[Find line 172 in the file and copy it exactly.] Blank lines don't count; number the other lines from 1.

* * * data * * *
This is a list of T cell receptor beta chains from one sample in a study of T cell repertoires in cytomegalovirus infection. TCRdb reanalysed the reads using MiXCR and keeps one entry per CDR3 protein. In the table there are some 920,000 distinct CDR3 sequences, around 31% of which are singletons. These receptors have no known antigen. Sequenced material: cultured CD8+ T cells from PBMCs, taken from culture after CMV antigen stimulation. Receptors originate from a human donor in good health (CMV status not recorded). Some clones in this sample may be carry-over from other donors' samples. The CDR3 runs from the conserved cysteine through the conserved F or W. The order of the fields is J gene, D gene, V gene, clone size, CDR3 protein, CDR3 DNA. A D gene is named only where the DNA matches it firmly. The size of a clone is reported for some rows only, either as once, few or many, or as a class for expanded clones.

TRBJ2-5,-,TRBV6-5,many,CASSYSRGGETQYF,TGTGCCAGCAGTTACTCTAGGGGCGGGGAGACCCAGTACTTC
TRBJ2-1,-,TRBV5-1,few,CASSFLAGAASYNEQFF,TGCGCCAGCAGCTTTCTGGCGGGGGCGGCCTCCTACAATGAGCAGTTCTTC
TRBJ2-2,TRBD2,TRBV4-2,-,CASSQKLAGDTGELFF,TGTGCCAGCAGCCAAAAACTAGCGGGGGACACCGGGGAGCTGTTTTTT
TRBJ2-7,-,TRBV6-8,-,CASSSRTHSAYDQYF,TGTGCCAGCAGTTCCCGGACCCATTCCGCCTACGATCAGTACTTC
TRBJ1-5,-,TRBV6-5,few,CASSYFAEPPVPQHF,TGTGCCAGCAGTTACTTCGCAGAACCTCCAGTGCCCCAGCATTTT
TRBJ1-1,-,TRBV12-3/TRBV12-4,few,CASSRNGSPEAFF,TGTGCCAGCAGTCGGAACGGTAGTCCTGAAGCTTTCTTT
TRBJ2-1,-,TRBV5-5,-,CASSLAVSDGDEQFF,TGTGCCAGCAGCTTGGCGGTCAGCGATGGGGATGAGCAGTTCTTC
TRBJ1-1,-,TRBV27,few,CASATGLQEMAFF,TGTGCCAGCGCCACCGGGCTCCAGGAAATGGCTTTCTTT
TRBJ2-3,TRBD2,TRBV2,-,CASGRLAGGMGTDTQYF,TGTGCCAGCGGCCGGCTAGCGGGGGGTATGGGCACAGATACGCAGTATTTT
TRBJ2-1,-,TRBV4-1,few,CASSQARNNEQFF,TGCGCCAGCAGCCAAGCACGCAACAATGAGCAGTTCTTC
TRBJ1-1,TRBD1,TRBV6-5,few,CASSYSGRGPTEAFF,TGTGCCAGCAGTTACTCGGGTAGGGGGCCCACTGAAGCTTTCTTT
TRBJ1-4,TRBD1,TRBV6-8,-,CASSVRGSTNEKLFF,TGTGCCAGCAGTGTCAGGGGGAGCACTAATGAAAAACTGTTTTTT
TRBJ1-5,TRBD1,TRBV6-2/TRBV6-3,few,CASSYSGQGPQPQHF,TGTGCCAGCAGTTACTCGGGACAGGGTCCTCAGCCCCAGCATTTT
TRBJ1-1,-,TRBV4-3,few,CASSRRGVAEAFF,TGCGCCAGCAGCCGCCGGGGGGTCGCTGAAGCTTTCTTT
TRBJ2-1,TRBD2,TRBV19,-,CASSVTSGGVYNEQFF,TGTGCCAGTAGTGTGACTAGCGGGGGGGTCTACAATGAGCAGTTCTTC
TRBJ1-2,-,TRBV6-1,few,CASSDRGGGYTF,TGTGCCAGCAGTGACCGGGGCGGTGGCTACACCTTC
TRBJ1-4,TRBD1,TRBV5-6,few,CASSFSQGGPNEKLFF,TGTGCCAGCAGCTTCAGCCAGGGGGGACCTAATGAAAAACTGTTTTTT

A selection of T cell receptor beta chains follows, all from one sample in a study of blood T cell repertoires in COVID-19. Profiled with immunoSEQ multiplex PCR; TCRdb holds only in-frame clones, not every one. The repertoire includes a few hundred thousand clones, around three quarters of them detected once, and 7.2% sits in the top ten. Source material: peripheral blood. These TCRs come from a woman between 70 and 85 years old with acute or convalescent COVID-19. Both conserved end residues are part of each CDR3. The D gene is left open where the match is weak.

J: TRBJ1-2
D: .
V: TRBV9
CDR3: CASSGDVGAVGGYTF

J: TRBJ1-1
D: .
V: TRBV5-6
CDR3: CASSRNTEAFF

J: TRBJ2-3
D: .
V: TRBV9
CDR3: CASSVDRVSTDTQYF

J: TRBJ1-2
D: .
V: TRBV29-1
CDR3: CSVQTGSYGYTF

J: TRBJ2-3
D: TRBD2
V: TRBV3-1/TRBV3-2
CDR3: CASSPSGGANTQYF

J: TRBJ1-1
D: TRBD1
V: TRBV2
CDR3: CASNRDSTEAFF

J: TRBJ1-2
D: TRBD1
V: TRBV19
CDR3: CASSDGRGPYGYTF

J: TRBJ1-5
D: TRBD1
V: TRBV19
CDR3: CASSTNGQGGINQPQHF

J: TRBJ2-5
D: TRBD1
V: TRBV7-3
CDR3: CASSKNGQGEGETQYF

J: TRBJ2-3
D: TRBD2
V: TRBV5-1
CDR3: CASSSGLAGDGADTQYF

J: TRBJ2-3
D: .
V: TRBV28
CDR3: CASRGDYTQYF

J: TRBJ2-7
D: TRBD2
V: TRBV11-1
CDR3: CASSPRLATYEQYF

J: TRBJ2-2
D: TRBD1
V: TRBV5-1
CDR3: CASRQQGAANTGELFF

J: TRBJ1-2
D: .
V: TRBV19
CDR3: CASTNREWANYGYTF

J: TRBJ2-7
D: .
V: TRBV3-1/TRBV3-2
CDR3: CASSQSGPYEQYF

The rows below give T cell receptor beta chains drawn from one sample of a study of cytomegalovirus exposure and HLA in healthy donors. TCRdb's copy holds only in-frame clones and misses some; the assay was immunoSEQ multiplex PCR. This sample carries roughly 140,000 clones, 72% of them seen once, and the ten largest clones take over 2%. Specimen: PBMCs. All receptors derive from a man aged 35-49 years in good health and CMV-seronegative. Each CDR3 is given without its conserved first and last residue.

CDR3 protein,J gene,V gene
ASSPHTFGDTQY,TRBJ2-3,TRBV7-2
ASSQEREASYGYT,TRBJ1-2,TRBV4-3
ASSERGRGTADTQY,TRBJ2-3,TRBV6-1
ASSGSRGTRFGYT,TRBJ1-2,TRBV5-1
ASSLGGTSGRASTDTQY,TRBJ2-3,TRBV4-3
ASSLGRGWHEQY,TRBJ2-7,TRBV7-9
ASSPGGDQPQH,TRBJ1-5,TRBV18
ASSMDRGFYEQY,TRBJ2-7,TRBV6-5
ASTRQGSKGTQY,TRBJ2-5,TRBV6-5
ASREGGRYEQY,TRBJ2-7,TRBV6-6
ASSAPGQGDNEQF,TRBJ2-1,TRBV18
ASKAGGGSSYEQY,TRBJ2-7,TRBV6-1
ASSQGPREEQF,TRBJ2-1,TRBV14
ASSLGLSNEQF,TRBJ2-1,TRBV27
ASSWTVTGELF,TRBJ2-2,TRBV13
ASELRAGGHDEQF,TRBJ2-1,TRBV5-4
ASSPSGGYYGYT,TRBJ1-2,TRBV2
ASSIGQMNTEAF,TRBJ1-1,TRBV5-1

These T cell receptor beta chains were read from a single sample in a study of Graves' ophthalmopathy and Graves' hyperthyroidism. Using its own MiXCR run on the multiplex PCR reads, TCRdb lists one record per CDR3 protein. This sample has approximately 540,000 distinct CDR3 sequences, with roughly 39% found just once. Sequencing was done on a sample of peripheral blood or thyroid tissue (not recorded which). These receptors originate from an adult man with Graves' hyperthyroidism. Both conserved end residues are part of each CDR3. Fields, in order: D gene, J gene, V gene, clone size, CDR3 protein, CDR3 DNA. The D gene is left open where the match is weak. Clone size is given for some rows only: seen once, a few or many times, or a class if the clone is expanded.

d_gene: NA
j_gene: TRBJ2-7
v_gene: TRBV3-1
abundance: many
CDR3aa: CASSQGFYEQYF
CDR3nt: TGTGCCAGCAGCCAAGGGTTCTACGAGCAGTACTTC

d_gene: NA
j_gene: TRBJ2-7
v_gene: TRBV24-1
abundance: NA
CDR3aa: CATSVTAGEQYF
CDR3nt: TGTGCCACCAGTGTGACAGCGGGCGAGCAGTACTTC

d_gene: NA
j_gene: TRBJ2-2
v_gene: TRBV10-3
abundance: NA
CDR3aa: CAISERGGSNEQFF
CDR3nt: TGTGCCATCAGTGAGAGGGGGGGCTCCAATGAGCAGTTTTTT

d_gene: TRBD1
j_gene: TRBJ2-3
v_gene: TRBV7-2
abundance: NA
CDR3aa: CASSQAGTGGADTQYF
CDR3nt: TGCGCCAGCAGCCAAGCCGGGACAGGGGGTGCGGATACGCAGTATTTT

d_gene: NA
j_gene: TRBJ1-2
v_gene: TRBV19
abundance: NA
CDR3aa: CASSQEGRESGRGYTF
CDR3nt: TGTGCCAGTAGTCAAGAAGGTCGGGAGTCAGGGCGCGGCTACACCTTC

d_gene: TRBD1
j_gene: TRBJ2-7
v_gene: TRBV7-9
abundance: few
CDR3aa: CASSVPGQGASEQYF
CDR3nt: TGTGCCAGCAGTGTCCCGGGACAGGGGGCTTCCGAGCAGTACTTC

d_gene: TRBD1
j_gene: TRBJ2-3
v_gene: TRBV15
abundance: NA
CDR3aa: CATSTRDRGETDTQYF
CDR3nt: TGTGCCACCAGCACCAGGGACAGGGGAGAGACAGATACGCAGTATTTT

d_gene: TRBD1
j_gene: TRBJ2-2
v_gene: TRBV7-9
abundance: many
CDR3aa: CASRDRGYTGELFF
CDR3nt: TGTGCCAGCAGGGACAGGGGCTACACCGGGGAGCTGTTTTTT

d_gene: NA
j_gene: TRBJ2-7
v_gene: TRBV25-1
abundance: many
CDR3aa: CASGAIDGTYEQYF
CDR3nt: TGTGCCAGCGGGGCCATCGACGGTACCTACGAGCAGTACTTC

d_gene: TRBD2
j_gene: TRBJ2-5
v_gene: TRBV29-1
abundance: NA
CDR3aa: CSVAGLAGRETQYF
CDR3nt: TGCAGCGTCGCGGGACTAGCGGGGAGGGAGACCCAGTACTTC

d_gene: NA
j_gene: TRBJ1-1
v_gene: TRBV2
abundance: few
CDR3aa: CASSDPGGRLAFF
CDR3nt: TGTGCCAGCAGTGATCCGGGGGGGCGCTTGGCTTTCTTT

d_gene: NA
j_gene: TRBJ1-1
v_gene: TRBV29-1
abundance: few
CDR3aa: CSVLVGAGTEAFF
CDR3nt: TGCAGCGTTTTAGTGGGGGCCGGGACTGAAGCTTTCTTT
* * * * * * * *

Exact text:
CDR3nt: TGCAGCGTTTTAGTGGGGGCCGGGACTGAAGCTTTCTTT